A 34-year-old worth $750,000 says just working hard won't get you where you want to go

A blogger who calls himself "Drock" tracks his and his wife's progress toward financial independence on the blog DINKing Around Finance DINK stands for dual income, no kids.

couple early retirement
  • The couple has a net worth around $750,000, Drock shared in a recent feature on Rockstar Finance, and plans to retire from full-time work in less than 10 years.
  • Drock attributes much of their financial success to significant pay increases, which he says was more of a result of planning ahead than simply working hard.
  • Visit Business Insider's homepage for more stories .

Leveraging income can be an incredibly effective tool for building wealth. But often, it takes more than sheer dedication to your job to earn more money .

That's according to a lobbyist in Washington, DC, who calls himself "Drock" and has a net worth of around $750,000. The 34-year-old tracks his and his wife's progress toward financial independence on the blog DINKing Around Finance DINK stands for dual income, no kids.

"I think growing income is really the primary way of driving wealth," he recently told Rockstar Finance. "The key is, I think you have to proceed in a very strategic manner."

The couple earns a combined income of $250,000 a year , and puts about half toward maxing out retirement accounts (they contribute to 401(k)s and traditional and Roth IRAs), paying off student-loan debt , and investing in real estate. They hope to be at a point where they can live off their savings and passive income from rental properties within six years, he said.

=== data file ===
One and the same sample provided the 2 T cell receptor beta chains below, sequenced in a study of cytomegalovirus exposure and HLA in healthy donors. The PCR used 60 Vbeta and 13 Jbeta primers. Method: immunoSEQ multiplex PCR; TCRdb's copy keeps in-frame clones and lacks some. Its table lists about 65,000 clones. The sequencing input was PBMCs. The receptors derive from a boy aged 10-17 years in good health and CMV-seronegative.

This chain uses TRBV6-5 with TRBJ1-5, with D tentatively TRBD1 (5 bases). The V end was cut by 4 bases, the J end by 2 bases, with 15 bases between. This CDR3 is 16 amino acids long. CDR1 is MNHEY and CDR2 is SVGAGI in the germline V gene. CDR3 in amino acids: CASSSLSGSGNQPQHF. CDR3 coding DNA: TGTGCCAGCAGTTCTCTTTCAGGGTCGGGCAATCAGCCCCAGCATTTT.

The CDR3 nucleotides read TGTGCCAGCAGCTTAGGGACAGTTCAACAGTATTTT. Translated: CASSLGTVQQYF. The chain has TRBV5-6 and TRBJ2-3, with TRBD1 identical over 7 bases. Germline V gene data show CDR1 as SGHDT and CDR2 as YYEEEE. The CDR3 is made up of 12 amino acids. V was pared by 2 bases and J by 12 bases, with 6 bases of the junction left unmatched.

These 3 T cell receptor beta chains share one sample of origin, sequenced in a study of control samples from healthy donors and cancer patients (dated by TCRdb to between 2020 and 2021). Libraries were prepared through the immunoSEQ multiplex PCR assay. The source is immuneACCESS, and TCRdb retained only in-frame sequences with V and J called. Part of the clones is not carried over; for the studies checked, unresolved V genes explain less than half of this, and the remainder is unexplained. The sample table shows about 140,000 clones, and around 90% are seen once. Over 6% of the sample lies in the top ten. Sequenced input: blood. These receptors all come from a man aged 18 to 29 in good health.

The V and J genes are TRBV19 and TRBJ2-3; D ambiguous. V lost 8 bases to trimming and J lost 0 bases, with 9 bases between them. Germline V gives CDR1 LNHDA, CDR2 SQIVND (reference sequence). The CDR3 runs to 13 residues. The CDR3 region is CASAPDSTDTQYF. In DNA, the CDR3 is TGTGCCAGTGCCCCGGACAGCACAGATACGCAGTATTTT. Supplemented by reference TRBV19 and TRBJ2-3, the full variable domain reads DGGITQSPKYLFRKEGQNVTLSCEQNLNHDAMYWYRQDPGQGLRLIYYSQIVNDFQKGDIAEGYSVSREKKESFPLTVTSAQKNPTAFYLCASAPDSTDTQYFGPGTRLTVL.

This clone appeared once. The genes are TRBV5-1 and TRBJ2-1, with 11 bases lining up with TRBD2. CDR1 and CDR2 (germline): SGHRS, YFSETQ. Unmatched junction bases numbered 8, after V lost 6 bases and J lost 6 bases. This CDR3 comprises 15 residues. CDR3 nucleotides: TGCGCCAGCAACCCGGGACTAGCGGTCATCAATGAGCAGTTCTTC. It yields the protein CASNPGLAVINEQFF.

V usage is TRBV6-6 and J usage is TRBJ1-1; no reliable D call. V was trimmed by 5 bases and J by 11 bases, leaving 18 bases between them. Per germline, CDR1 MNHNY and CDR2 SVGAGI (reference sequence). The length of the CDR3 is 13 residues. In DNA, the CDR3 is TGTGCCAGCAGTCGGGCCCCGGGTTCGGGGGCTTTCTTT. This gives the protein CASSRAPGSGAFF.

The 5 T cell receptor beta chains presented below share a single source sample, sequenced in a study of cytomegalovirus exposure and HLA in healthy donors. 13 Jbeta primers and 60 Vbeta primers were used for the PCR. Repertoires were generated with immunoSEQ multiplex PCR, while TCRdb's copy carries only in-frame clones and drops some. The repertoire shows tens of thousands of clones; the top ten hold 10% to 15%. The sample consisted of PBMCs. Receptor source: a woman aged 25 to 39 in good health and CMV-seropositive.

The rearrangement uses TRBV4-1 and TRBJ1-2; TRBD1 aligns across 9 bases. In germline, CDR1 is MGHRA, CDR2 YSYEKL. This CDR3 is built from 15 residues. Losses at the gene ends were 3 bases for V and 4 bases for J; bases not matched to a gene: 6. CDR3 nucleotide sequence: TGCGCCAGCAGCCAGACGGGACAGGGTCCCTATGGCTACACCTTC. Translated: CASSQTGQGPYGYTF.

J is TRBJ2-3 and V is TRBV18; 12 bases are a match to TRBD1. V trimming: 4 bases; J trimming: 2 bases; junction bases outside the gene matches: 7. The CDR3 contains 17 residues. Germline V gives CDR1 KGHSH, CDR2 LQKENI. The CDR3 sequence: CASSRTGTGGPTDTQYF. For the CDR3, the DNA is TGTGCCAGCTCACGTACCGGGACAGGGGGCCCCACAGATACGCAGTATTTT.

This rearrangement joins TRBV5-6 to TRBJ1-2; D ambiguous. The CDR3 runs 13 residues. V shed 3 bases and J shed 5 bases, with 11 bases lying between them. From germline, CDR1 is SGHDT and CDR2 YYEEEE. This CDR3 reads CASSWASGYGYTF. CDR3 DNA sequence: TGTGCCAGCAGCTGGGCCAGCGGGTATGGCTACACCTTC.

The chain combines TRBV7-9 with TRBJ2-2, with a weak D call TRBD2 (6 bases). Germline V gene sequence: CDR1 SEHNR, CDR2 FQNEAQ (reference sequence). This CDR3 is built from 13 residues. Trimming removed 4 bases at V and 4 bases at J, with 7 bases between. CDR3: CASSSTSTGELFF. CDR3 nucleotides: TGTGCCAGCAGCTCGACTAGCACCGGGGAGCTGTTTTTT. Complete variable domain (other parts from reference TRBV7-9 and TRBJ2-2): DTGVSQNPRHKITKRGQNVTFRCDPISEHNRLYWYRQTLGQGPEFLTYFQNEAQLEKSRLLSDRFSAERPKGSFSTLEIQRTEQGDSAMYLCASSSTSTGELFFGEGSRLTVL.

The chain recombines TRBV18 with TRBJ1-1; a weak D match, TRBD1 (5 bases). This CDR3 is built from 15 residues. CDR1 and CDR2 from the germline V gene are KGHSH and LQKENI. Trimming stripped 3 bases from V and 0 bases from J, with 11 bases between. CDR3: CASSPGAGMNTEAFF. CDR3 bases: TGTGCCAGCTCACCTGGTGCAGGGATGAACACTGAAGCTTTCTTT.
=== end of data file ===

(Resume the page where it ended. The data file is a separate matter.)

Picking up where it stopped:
"Working hard is not going to get you where you want to go," Drock said. Instead, getting more training, considering other opportunities, and working in "a deliberate and productive manner," is what will really put you ahead when it comes to salary, he said.

When he began his career, Drock was earning about $35,000, he told Rockstar Finance. Ten years later, his annual salary is $170,000. He was able to negotiate a big pay increase after graduating from law school, which he attended at night for four years, and returning to a past employer.

"They always ask in interviews, where do you want to be in 10 years. And most people make something up," he said. "I've always known where I want to be in five years, and in ten years."

He continued: "It's one of the things where growing your income goes hand-in-hand with knowing where you're headed and how you're gonna get there."

Aside from obtaining a higher-paying degree, Drock said he did two things that ultimately helped him lock in a higher salary: He created value at the company and he documented his impact.

"Try to find opportunities both for growth to prove that you can take on bigger, better tasks, but also things that you are likely to succeed at, and then again documenting that," he said. "Every year, as you're going into your reviews, you want to be able to show the things that you've done beyond one's core competencies and the bare requirement of the job."

Financial expert and bestselling author Ramit Sethi says increasing your income is a crucial component to getting rich, but has found it's often something people are resistant to. Many people either think they don't have the time or the ingenuity to earn more money, he told Business Insider .

"When they get it, it becomes really powerful," Sethi said, "because they've always thought of their money as a fixed pie and suddenly they're like, wait, I can actually expand the pie. And that's an amazing feeling."

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